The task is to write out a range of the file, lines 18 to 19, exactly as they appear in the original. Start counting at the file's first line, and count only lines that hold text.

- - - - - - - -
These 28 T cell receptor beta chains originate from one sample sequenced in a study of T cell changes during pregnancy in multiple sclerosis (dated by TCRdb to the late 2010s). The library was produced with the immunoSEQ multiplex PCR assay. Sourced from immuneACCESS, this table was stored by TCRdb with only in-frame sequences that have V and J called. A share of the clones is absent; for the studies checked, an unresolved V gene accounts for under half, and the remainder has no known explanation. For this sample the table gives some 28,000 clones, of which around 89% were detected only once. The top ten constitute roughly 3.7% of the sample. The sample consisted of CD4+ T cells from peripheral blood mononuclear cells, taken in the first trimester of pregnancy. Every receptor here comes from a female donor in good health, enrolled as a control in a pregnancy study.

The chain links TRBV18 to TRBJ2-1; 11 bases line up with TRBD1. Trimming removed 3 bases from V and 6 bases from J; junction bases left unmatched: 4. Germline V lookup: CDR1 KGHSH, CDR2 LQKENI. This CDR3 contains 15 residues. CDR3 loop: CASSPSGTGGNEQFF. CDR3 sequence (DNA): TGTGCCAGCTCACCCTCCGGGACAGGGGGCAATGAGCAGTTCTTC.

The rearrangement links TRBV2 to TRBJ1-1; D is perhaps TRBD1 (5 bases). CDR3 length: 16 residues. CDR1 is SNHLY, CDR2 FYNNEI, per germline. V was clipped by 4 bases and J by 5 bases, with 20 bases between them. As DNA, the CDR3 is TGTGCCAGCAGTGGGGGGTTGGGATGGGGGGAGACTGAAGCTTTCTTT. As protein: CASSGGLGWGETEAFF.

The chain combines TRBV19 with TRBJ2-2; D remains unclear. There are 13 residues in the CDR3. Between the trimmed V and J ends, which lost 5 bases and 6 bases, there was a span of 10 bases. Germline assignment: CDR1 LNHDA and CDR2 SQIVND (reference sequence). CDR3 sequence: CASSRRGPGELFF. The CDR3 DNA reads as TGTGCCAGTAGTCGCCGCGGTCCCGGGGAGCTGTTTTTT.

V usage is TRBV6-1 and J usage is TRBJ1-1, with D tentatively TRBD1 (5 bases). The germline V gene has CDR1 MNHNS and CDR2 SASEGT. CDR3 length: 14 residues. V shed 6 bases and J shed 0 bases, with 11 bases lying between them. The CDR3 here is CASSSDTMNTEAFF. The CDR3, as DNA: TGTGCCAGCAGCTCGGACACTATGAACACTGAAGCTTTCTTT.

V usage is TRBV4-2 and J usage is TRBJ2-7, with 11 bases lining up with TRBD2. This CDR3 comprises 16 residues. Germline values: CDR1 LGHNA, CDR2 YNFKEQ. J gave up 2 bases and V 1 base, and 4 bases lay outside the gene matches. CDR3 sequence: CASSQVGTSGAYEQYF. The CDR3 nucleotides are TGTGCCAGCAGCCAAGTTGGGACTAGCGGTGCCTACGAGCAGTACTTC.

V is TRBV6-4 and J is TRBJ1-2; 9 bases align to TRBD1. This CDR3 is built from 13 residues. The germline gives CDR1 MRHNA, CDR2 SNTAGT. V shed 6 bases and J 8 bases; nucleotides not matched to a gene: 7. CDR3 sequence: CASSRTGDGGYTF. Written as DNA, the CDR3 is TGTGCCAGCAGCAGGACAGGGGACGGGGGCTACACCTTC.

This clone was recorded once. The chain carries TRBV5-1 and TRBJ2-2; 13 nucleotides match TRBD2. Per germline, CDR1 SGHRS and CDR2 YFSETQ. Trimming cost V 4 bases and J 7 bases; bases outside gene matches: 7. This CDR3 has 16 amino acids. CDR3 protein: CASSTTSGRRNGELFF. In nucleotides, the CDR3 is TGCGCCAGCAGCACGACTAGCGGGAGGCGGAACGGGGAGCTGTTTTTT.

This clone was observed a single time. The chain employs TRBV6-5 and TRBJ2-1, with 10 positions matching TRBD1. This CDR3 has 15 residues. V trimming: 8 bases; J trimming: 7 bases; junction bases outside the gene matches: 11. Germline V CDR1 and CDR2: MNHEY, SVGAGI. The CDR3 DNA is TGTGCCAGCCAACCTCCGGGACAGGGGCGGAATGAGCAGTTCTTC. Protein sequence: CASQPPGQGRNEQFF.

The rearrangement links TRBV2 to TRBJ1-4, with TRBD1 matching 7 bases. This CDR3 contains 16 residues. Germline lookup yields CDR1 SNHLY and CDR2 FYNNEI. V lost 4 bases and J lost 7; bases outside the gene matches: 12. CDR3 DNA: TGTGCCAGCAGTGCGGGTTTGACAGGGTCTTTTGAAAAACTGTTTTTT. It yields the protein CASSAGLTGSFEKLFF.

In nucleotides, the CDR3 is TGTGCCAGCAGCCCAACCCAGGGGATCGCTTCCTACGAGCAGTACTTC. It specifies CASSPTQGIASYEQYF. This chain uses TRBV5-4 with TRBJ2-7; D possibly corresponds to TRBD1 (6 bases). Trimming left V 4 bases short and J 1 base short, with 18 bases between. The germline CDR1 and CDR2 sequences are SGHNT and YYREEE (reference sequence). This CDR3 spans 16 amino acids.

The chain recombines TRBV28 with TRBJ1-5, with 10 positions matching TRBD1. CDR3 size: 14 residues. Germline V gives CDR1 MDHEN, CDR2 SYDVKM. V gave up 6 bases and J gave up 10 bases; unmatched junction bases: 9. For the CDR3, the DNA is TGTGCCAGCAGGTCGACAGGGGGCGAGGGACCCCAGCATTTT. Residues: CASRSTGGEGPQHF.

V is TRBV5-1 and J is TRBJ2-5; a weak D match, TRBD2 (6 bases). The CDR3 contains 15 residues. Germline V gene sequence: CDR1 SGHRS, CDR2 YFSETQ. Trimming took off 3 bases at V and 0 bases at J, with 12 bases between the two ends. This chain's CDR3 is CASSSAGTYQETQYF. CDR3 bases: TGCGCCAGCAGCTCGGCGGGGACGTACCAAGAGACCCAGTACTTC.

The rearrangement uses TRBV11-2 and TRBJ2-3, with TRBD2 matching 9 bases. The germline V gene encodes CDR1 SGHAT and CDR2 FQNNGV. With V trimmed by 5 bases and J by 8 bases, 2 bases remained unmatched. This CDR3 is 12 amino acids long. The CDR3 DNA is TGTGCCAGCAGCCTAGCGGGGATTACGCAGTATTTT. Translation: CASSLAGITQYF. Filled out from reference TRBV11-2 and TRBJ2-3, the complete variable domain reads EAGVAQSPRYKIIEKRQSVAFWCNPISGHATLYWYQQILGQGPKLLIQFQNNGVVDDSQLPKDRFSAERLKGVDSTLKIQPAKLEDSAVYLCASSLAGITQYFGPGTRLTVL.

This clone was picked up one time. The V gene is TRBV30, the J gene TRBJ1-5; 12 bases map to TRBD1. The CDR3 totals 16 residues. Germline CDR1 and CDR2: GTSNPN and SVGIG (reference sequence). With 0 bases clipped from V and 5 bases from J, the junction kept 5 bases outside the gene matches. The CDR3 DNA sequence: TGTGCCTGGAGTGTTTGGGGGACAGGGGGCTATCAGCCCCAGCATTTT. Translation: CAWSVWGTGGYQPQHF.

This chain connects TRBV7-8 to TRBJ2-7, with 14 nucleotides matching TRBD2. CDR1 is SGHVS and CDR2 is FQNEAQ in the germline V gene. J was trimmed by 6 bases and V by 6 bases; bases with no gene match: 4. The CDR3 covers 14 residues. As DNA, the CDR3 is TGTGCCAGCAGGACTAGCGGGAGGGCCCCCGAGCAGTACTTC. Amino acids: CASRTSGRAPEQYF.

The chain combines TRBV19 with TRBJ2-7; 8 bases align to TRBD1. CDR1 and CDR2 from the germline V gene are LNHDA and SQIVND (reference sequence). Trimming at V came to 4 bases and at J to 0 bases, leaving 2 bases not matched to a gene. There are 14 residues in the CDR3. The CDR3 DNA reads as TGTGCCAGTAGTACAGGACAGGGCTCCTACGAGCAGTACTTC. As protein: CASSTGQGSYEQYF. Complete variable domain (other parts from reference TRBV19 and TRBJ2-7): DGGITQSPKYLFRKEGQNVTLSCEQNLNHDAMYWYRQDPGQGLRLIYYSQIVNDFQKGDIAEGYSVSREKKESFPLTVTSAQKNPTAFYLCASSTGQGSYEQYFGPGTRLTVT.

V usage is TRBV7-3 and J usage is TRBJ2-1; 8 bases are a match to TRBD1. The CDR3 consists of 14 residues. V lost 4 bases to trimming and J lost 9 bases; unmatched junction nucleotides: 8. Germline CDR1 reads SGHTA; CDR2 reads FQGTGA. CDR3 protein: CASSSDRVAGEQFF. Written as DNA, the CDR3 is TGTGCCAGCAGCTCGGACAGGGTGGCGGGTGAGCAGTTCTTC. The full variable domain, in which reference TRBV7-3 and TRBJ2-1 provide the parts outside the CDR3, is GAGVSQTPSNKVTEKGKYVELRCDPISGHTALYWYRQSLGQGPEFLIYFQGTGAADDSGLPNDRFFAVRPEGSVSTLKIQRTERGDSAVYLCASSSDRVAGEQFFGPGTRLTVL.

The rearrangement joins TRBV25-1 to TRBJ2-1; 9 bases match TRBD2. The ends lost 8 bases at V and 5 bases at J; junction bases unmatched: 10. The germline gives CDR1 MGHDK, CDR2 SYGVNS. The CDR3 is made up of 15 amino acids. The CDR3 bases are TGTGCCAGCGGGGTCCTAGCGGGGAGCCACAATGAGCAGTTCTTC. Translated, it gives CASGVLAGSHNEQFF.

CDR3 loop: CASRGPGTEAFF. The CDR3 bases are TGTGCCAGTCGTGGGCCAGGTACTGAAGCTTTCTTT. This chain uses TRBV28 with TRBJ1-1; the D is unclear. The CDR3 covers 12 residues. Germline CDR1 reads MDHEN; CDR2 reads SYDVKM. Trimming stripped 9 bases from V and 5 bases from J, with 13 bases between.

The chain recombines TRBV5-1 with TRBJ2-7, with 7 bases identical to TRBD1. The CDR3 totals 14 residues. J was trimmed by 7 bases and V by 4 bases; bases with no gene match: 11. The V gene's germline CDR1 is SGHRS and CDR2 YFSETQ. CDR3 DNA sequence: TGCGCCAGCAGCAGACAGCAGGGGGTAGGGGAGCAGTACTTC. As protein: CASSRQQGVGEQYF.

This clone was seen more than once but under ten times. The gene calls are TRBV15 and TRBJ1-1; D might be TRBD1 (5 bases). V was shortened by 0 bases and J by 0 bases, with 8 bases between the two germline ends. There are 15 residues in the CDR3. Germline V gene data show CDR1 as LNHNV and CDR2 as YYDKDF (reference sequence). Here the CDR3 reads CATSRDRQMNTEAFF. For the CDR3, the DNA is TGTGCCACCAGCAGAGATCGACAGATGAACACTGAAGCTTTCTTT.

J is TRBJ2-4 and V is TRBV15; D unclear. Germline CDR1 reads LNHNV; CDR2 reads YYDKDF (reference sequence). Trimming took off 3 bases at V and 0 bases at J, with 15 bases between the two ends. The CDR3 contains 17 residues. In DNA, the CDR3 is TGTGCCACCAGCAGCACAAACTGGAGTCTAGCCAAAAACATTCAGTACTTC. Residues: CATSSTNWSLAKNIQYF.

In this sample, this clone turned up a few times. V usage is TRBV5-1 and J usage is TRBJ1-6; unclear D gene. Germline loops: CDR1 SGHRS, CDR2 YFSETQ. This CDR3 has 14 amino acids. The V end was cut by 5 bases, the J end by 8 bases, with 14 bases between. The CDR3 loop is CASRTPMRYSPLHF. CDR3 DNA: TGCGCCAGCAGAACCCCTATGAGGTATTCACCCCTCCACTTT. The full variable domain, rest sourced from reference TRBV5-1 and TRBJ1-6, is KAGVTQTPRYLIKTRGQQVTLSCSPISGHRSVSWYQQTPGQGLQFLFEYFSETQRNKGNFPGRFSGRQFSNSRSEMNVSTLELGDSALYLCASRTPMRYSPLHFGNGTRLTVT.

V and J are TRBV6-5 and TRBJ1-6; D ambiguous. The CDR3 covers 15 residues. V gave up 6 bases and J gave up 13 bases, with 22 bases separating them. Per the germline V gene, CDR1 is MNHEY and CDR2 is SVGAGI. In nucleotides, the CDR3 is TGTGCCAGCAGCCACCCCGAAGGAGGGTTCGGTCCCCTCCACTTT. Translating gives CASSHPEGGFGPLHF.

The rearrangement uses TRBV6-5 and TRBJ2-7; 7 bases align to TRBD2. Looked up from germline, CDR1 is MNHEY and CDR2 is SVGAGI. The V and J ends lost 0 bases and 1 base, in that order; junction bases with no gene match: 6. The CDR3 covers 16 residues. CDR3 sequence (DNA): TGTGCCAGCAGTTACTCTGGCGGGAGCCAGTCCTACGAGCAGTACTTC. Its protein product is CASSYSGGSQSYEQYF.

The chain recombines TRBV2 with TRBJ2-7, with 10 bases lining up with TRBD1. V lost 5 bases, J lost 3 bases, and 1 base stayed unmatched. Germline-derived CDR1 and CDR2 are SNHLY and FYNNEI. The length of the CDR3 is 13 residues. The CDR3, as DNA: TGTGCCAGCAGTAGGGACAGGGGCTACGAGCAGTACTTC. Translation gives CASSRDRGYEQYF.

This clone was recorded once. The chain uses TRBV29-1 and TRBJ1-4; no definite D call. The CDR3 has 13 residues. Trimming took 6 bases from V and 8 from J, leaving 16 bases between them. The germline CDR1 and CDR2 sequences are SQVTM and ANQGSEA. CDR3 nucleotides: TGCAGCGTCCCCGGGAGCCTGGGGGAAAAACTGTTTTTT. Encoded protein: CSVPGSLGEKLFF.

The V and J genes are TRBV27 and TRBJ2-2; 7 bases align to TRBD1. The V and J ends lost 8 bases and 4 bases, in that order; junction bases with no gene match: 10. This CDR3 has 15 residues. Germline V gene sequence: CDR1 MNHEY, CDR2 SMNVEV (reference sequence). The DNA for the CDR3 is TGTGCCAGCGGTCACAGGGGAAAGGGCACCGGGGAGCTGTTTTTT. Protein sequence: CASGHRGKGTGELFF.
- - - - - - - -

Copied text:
V usage is TRBV7-3 and J usage is TRBJ2-1; 8 bases are a match to TRBD1. The CDR3 consists of 14 residues. V lost 4 bases to trimming and J lost 9 bases; unmatched junction nucleotides: 8. Germline CDR1 reads SGHTA; CDR2 reads FQGTGA. CDR3 protein: CASSSDRVAGEQFF. Written as DNA, the CDR3 is TGTGCCAGCAGCTCGGACAGGGTGGCGGGTGAGCAGTTCTTC. The full variable domain, in which reference TRBV7-3 and TRBJ2-1 provide the parts outside the CDR3, is GAGVSQTPSNKVTEKGKYVELRCDPISGHTALYWYRQSLGQGPEFLIYFQGTGAADDSGLPNDRFFAVRPEGSVSTLKIQRTERGDSAVYLCASSSDRVAGEQFFGPGTRLTVL.

The rearrangement joins TRBV25-1 to TRBJ2-1; 9 bases match TRBD2. The ends lost 8 bases at V and 5 bases at J; junction bases unmatched: 10. The germline gives CDR1 MGHDK, CDR2 SYGVNS. The CDR3 is made up of 15 amino acids. The CDR3 bases are TGTGCCAGCGGGGTCCTAGCGGGGAGCCACAATGAGCAGTTCTTC. Translated, it gives CASGVLAGSHNEQFF.